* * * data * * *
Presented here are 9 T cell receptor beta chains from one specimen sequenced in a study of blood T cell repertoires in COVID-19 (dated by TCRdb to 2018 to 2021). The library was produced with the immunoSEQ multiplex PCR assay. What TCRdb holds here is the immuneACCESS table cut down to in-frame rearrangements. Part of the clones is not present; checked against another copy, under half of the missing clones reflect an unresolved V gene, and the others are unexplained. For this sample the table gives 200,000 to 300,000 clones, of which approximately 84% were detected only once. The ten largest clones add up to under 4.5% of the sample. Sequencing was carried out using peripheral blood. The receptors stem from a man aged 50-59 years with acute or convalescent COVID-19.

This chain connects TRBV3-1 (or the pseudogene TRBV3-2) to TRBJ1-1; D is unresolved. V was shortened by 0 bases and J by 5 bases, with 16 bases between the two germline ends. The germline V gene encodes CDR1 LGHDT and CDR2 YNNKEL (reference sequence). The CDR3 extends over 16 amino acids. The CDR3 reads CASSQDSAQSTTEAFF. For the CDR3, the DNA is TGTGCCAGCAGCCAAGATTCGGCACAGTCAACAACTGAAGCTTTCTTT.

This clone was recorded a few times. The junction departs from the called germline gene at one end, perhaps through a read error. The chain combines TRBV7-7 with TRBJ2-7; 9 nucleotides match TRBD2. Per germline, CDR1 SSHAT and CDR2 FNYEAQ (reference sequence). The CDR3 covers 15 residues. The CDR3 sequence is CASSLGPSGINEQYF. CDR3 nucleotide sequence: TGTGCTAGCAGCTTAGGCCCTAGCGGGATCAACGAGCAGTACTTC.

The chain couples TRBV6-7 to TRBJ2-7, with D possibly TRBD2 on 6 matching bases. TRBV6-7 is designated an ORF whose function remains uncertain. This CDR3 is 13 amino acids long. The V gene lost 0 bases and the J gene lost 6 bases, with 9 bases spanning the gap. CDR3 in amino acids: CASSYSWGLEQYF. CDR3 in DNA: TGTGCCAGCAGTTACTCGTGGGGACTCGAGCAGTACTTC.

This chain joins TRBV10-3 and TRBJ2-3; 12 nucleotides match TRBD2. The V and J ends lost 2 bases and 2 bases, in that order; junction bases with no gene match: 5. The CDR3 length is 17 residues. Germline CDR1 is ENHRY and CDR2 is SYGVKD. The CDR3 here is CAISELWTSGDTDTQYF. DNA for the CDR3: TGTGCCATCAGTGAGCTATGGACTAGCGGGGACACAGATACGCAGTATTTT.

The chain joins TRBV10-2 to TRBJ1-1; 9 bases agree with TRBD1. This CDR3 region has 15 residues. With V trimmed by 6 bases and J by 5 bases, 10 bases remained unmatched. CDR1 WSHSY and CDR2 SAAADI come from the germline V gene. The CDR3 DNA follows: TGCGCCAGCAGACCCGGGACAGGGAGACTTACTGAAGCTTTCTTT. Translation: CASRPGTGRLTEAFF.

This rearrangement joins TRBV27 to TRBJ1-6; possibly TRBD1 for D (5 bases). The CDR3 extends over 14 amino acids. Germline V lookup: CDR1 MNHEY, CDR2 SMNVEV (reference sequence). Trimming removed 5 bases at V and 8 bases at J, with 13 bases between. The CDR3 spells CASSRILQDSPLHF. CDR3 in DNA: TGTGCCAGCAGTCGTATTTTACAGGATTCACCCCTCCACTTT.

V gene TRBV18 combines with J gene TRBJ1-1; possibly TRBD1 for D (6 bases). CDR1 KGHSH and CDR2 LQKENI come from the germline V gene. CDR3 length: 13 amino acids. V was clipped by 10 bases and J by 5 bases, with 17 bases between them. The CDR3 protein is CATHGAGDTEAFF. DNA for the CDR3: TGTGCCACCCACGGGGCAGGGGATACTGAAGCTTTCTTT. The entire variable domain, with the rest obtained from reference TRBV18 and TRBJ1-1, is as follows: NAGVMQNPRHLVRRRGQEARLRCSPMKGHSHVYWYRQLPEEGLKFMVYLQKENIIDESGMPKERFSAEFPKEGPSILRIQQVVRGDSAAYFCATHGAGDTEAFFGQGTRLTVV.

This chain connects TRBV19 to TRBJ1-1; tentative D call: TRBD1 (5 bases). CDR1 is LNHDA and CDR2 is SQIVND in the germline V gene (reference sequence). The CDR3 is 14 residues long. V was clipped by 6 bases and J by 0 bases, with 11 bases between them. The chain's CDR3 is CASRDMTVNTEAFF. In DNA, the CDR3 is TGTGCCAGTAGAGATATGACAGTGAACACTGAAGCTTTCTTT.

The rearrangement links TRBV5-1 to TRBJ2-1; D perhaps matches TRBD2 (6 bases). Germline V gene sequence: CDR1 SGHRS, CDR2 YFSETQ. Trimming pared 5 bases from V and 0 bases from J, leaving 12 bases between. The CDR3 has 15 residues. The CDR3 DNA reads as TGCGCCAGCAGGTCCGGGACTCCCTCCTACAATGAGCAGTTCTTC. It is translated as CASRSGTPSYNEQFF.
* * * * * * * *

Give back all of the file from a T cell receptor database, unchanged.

Presented here are 9 T cell receptor beta chains from one specimen sequenced in a study of blood T cell repertoires in COVID-19 (dated by TCRdb to 2018 to 2021). The library was produced with the immunoSEQ multiplex PCR assay. What TCRdb holds here is the immuneACCESS table cut down to in-frame rearrangements. Part of the clones is not present; checked against another copy, under half of the missing clones reflect an unresolved V gene, and the others are unexplained. For this sample the table gives 200,000 to 300,000 clones, of which approximately 84% were detected only once. The ten largest clones add up to under 4.5% of the sample. Sequencing was carried out using peripheral blood. The receptors stem from a man aged 50-59 years with acute or convalescent COVID-19.

This chain connects TRBV3-1 (or the pseudogene TRBV3-2) to TRBJ1-1; D is unresolved. V was shortened by 0 bases and J by 5 bases, with 16 bases between the two germline ends. The germline V gene encodes CDR1 LGHDT and CDR2 YNNKEL (reference sequence). The CDR3 extends over 16 amino acids. The CDR3 reads CASSQDSAQSTTEAFF. For the CDR3, the DNA is TGTGCCAGCAGCCAAGATTCGGCACAGTCAACAACTGAAGCTTTCTTT.

This clone was recorded a few times. The junction departs from the called germline gene at one end, perhaps through a read error. The chain combines TRBV7-7 with TRBJ2-7; 9 nucleotides match TRBD2. Per germline, CDR1 SSHAT and CDR2 FNYEAQ (reference sequence). The CDR3 covers 15 residues. The CDR3 sequence is CASSLGPSGINEQYF. CDR3 nucleotide sequence: TGTGCTAGCAGCTTAGGCCCTAGCGGGATCAACGAGCAGTACTTC.

The chain couples TRBV6-7 to TRBJ2-7, with D possibly TRBD2 on 6 matching bases. TRBV6-7 is designated an ORF whose function remains uncertain. This CDR3 is 13 amino acids long. The V gene lost 0 bases and the J gene lost 6 bases, with 9 bases spanning the gap. CDR3 in amino acids: CASSYSWGLEQYF. CDR3 in DNA: TGTGCCAGCAGTTACTCGTGGGGACTCGAGCAGTACTTC.

This chain joins TRBV10-3 and TRBJ2-3; 12 nucleotides match TRBD2. The V and J ends lost 2 bases and 2 bases, in that order; junction bases with no gene match: 5. The CDR3 length is 17 residues. Germline CDR1 is ENHRY and CDR2 is SYGVKD. The CDR3 here is CAISELWTSGDTDTQYF. DNA for the CDR3: TGTGCCATCAGTGAGCTATGGACTAGCGGGGACACAGATACGCAGTATTTT.

The chain joins TRBV10-2 to TRBJ1-1; 9 bases agree with TRBD1. This CDR3 region has 15 residues. With V trimmed by 6 bases and J by 5 bases, 10 bases remained unmatched. CDR1 WSHSY and CDR2 SAAADI come from the germline V gene. The CDR3 DNA follows: TGCGCCAGCAGACCCGGGACAGGGAGACTTACTGAAGCTTTCTTT. Translation: CASRPGTGRLTEAFF.

This rearrangement joins TRBV27 to TRBJ1-6; possibly TRBD1 for D (5 bases). The CDR3 extends over 14 amino acids. Germline V lookup: CDR1 MNHEY, CDR2 SMNVEV (reference sequence). Trimming removed 5 bases at V and 8 bases at J, with 13 bases between. The CDR3 spells CASSRILQDSPLHF. CDR3 in DNA: TGTGCCAGCAGTCGTATTTTACAGGATTCACCCCTCCACTTT.

V gene TRBV18 combines with J gene TRBJ1-1; possibly TRBD1 for D (6 bases). CDR1 KGHSH and CDR2 LQKENI come from the germline V gene. CDR3 length: 13 amino acids. V was clipped by 10 bases and J by 5 bases, with 17 bases between them. The CDR3 protein is CATHGAGDTEAFF. DNA for the CDR3: TGTGCCACCCACGGGGCAGGGGATACTGAAGCTTTCTTT. The entire variable domain, with the rest obtained from reference TRBV18 and TRBJ1-1, is as follows: NAGVMQNPRHLVRRRGQEARLRCSPMKGHSHVYWYRQLPEEGLKFMVYLQKENIIDESGMPKERFSAEFPKEGPSILRIQQVVRGDSAAYFCATHGAGDTEAFFGQGTRLTVV.

This chain connects TRBV19 to TRBJ1-1; tentative D call: TRBD1 (5 bases). CDR1 is LNHDA and CDR2 is SQIVND in the germline V gene (reference sequence). The CDR3 is 14 residues long. V was clipped by 6 bases and J by 0 bases, with 11 bases between them. The chain's CDR3 is CASRDMTVNTEAFF. In DNA, the CDR3 is TGTGCCAGTAGAGATATGACAGTGAACACTGAAGCTTTCTTT.

The rearrangement links TRBV5-1 to TRBJ2-1; D perhaps matches TRBD2 (6 bases). Germline V gene sequence: CDR1 SGHRS, CDR2 YFSETQ. Trimming pared 5 bases from V and 0 bases from J, leaving 12 bases between. The CDR3 has 15 residues. The CDR3 DNA reads as TGCGCCAGCAGGTCCGGGACTCCCTCCTACAATGAGCAGTTCTTC. It is translated as CASRSGTPSYNEQFF.